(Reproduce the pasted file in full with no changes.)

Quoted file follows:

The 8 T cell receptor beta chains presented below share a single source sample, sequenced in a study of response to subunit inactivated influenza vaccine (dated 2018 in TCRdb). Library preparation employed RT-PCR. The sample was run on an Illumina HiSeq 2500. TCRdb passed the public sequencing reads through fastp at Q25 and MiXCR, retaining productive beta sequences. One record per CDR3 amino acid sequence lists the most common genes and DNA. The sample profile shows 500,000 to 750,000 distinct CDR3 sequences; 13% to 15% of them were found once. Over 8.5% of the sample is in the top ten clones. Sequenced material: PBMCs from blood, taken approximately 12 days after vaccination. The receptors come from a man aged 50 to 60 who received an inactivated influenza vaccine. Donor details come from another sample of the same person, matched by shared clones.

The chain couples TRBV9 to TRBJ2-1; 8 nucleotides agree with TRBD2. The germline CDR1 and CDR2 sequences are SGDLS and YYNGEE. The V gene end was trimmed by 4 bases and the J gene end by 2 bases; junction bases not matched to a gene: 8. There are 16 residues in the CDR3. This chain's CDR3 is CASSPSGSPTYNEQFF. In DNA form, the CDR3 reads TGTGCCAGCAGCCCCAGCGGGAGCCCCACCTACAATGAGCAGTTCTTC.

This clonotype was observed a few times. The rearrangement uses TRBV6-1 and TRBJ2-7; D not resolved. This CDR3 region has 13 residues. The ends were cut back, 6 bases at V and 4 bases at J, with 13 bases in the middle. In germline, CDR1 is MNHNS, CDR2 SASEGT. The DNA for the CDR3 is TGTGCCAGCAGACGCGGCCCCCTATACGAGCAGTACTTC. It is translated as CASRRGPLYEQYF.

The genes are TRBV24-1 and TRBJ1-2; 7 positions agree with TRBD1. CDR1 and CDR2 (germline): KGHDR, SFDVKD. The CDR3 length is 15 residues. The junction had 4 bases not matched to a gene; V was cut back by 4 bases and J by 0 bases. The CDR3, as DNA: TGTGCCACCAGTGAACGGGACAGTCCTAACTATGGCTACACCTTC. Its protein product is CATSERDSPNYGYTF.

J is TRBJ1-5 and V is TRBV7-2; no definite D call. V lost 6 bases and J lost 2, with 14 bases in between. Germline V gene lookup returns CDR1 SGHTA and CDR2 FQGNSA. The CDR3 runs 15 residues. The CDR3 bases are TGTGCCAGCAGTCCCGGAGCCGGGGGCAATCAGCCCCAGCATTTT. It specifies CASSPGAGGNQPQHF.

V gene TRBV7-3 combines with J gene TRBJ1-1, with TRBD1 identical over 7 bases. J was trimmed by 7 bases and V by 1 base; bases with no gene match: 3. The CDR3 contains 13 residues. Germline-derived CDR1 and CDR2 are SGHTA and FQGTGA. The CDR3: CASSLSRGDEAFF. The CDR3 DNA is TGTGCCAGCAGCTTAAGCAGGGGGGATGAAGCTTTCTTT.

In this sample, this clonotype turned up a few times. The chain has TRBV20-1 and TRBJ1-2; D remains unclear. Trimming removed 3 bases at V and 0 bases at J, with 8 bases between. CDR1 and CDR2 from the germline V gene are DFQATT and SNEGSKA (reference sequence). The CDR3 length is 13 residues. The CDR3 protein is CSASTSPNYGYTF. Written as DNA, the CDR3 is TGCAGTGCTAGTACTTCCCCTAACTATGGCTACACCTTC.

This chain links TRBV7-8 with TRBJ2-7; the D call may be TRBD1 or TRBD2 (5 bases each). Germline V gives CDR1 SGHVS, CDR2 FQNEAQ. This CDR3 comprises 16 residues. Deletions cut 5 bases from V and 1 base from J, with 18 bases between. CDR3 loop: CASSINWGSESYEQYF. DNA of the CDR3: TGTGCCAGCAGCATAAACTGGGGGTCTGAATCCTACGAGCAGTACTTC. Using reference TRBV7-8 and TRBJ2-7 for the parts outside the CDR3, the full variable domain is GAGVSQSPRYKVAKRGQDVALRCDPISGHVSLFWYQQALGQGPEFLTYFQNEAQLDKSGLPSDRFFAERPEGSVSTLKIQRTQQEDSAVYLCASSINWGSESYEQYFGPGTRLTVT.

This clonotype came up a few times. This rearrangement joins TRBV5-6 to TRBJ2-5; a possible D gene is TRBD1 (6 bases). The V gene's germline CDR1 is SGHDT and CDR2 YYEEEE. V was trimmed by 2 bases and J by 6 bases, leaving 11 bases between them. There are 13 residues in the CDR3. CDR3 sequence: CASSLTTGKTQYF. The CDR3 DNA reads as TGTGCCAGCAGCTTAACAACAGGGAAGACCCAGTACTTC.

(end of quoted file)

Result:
The 8 T cell receptor beta chains presented below share a single source sample, sequenced in a study of response to subunit inactivated influenza vaccine (dated 2018 in TCRdb). Library preparation employed RT-PCR. The sample was run on an Illumina HiSeq 2500. TCRdb passed the public sequencing reads through fastp at Q25 and MiXCR, retaining productive beta sequences. One record per CDR3 amino acid sequence lists the most common genes and DNA. The sample profile shows 500,000 to 750,000 distinct CDR3 sequences; 13% to 15% of them were found once. Over 8.5% of the sample is in the top ten clones. Sequenced material: PBMCs from blood, taken approximately 12 days after vaccination. The receptors come from a man aged 50 to 60 who received an inactivated influenza vaccine. Donor details come from another sample of the same person, matched by shared clones.

The chain couples TRBV9 to TRBJ2-1; 8 nucleotides agree with TRBD2. The germline CDR1 and CDR2 sequences are SGDLS and YYNGEE. The V gene end was trimmed by 4 bases and the J gene end by 2 bases; junction bases not matched to a gene: 8. There are 16 residues in the CDR3. This chain's CDR3 is CASSPSGSPTYNEQFF. In DNA form, the CDR3 reads TGTGCCAGCAGCCCCAGCGGGAGCCCCACCTACAATGAGCAGTTCTTC.

This clonotype was observed a few times. The rearrangement uses TRBV6-1 and TRBJ2-7; D not resolved. This CDR3 region has 13 residues. The ends were cut back, 6 bases at V and 4 bases at J, with 13 bases in the middle. In germline, CDR1 is MNHNS, CDR2 SASEGT. The DNA for the CDR3 is TGTGCCAGCAGACGCGGCCCCCTATACGAGCAGTACTTC. It is translated as CASRRGPLYEQYF.

The genes are TRBV24-1 and TRBJ1-2; 7 positions agree with TRBD1. CDR1 and CDR2 (germline): KGHDR, SFDVKD. The CDR3 length is 15 residues. The junction had 4 bases not matched to a gene; V was cut back by 4 bases and J by 0 bases. The CDR3, as DNA: TGTGCCACCAGTGAACGGGACAGTCCTAACTATGGCTACACCTTC. Its protein product is CATSERDSPNYGYTF.

J is TRBJ1-5 and V is TRBV7-2; no definite D call. V lost 6 bases and J lost 2, with 14 bases in between. Germline V gene lookup returns CDR1 SGHTA and CDR2 FQGNSA. The CDR3 runs 15 residues. The CDR3 bases are TGTGCCAGCAGTCCCGGAGCCGGGGGCAATCAGCCCCAGCATTTT. It specifies CASSPGAGGNQPQHF.

V gene TRBV7-3 combines with J gene TRBJ1-1, with TRBD1 identical over 7 bases. J was trimmed by 7 bases and V by 1 base; bases with no gene match: 3. The CDR3 contains 13 residues. Germline-derived CDR1 and CDR2 are SGHTA and FQGTGA. The CDR3: CASSLSRGDEAFF. The CDR3 DNA is TGTGCCAGCAGCTTAAGCAGGGGGGATGAAGCTTTCTTT.

In this sample, this clonotype turned up a few times. The chain has TRBV20-1 and TRBJ1-2; D remains unclear. Trimming removed 3 bases at V and 0 bases at J, with 8 bases between. CDR1 and CDR2 from the germline V gene are DFQATT and SNEGSKA (reference sequence). The CDR3 length is 13 residues. The CDR3 protein is CSASTSPNYGYTF. Written as DNA, the CDR3 is TGCAGTGCTAGTACTTCCCCTAACTATGGCTACACCTTC.

This chain links TRBV7-8 with TRBJ2-7; the D call may be TRBD1 or TRBD2 (5 bases each). Germline V gives CDR1 SGHVS, CDR2 FQNEAQ. This CDR3 comprises 16 residues. Deletions cut 5 bases from V and 1 base from J, with 18 bases between. CDR3 loop: CASSINWGSESYEQYF. DNA of the CDR3: TGTGCCAGCAGCATAAACTGGGGGTCTGAATCCTACGAGCAGTACTTC. Using reference TRBV7-8 and TRBJ2-7 for the parts outside the CDR3, the full variable domain is GAGVSQSPRYKVAKRGQDVALRCDPISGHVSLFWYQQALGQGPEFLTYFQNEAQLDKSGLPSDRFFAERPEGSVSTLKIQRTQQEDSAVYLCASSINWGSESYEQYFGPGTRLTVT.

This clonotype came up a few times. This rearrangement joins TRBV5-6 to TRBJ2-5; a possible D gene is TRBD1 (6 bases). The V gene's germline CDR1 is SGHDT and CDR2 YYEEEE. V was trimmed by 2 bases and J by 6 bases, leaving 11 bases between them. There are 13 residues in the CDR3. CDR3 sequence: CASSLTTGKTQYF. The CDR3 DNA reads as TGTGCCAGCAGCTTAACAACAGGGAAGACCCAGTACTTC.